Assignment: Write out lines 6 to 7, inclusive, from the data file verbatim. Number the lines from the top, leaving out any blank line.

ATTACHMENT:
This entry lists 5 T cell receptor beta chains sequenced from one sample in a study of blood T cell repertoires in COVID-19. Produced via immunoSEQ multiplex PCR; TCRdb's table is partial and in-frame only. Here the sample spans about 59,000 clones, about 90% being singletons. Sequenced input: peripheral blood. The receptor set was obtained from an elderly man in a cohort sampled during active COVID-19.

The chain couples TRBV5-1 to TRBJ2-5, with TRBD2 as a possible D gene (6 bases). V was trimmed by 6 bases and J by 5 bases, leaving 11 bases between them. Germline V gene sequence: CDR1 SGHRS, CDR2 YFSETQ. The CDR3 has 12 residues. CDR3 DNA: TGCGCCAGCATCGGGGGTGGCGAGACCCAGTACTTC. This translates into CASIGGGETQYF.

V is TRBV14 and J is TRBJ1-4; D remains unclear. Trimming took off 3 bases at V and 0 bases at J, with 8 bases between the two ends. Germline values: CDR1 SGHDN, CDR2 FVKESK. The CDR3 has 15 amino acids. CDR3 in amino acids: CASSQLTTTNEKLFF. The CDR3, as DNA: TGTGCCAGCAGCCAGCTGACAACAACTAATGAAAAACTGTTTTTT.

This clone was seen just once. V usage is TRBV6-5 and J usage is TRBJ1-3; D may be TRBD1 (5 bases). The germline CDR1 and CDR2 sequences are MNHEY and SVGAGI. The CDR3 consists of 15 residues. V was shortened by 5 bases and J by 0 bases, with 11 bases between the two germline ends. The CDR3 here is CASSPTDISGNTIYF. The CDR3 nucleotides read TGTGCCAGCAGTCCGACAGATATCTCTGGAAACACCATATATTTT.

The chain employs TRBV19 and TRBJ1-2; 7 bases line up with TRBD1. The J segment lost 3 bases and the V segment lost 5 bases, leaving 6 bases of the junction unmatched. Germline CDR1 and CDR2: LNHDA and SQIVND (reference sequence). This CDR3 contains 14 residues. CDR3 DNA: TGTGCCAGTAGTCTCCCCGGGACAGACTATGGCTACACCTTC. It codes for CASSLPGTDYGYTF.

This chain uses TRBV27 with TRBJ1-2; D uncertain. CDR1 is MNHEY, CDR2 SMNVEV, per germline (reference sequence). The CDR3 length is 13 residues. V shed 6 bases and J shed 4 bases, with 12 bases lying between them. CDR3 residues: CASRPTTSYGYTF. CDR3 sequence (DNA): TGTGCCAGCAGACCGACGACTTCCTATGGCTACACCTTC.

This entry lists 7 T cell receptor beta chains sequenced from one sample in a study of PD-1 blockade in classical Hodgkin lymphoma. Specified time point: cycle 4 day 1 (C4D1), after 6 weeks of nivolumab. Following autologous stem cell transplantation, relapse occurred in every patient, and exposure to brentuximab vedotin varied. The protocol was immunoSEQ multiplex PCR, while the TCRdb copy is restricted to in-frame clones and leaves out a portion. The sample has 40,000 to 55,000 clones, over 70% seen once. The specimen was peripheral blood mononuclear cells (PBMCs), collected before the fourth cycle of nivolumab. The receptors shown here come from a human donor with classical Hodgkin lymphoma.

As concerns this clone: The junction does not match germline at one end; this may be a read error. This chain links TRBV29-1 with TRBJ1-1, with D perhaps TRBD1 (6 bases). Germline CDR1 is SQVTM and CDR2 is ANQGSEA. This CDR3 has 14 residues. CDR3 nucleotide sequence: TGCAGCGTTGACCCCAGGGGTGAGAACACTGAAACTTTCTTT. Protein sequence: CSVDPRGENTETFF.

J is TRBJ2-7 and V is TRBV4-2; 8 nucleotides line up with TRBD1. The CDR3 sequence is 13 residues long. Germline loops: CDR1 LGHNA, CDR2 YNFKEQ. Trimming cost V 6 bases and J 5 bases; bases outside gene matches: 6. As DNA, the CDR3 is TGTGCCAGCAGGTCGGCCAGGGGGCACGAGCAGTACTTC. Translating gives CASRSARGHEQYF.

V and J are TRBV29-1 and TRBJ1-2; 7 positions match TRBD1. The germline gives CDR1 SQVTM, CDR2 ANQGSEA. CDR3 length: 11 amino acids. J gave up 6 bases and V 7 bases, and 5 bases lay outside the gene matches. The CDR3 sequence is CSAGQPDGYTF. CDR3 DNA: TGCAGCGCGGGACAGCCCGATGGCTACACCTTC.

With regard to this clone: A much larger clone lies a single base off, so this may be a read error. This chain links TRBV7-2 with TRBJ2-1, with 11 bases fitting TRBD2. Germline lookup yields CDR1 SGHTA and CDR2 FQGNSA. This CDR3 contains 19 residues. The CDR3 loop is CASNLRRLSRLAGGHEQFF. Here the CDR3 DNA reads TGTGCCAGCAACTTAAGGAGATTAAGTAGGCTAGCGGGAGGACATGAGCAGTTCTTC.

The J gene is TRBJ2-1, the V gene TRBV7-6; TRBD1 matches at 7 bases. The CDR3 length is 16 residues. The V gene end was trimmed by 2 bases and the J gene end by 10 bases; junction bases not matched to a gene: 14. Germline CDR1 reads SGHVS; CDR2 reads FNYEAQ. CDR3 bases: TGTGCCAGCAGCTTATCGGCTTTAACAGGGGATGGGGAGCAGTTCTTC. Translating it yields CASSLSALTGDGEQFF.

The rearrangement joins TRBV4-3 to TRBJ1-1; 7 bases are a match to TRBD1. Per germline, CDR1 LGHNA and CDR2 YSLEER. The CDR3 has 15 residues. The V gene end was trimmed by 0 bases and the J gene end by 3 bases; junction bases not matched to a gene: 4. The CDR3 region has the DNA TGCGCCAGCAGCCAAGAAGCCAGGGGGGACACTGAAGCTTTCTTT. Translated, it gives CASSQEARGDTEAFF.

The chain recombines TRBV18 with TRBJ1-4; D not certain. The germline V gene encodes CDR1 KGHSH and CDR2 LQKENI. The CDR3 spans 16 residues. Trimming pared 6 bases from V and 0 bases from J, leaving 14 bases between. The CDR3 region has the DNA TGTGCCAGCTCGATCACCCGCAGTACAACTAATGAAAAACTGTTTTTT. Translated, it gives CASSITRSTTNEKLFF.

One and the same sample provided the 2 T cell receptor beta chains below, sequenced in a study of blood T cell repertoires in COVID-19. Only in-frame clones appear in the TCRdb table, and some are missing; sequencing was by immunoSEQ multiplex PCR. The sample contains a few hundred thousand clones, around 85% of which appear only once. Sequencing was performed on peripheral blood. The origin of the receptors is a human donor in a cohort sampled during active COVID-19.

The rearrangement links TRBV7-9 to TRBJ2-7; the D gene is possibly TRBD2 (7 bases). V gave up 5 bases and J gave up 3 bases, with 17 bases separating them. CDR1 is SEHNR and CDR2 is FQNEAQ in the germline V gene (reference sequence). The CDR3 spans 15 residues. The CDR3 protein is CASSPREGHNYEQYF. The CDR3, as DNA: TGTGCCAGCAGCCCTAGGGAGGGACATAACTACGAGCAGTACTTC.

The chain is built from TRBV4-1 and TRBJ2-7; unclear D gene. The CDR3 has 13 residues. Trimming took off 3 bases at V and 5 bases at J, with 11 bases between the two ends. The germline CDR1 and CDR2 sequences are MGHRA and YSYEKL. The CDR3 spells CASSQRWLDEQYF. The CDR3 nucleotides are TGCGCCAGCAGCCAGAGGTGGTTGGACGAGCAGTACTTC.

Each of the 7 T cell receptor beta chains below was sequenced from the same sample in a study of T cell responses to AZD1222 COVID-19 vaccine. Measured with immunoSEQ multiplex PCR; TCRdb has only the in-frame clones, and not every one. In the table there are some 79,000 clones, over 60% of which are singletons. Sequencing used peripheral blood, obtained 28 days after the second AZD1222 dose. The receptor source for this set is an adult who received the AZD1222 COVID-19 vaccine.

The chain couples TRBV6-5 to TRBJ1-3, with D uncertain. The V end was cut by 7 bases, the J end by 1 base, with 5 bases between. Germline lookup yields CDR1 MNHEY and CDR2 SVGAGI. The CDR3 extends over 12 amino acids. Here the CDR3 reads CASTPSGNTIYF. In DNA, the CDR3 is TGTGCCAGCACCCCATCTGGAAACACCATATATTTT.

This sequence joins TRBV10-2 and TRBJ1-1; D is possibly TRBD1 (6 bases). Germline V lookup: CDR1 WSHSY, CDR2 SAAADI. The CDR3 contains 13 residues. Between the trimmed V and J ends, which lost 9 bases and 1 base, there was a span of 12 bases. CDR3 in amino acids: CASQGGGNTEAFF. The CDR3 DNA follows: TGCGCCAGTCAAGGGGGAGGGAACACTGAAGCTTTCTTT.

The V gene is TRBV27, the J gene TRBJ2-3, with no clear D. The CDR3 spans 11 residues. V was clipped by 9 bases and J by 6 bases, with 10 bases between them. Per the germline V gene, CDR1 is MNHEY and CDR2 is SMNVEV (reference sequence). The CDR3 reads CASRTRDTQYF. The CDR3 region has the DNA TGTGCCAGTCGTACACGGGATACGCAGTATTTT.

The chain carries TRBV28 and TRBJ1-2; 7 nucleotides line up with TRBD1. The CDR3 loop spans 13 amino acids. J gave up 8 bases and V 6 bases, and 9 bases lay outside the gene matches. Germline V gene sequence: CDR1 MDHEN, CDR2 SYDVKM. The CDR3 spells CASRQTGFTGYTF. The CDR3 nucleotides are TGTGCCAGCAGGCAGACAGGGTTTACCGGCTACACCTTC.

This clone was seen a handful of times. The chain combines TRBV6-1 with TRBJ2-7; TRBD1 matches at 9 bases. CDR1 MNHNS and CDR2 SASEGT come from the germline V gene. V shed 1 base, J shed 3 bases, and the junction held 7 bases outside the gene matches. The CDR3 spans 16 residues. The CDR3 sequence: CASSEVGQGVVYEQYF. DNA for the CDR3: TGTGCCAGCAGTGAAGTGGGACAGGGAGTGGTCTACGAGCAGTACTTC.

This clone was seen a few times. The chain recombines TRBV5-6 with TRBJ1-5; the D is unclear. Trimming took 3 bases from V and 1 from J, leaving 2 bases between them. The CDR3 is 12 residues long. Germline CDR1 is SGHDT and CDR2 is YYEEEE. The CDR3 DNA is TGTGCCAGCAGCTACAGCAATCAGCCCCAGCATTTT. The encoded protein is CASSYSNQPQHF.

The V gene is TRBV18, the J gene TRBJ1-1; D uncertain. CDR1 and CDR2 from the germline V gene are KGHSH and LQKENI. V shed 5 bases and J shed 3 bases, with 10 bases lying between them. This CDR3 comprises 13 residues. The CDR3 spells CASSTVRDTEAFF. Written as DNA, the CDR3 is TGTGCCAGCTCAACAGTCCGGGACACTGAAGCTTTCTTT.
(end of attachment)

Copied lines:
This chain uses TRBV27 with TRBJ1-2; D uncertain. CDR1 is MNHEY, CDR2 SMNVEV, per germline (reference sequence). The CDR3 length is 13 residues. V shed 6 bases and J shed 4 bases, with 12 bases lying between them. CDR3 residues: CASRPTTSYGYTF. CDR3 sequence (DNA): TGTGCCAGCAGACCGACGACTTCCTATGGCTACACCTTC.

This entry lists 7 T cell receptor beta chains sequenced from one sample in a study of PD-1 blockade in classical Hodgkin lymphoma. Specified time point: cycle 4 day 1 (C4D1), after 6 weeks of nivolumab. Following autologous stem cell transplantation, relapse occurred in every patient, and exposure to brentuximab vedotin varied. The protocol was immunoSEQ multiplex PCR, while the TCRdb copy is restricted to in-frame clones and leaves out a portion. The sample has 40,000 to 55,000 clones, over 70% seen once. The specimen was peripheral blood mononuclear cells (PBMCs), collected before the fourth cycle of nivolumab. The receptors shown here come from a human donor with classical Hodgkin lymphoma.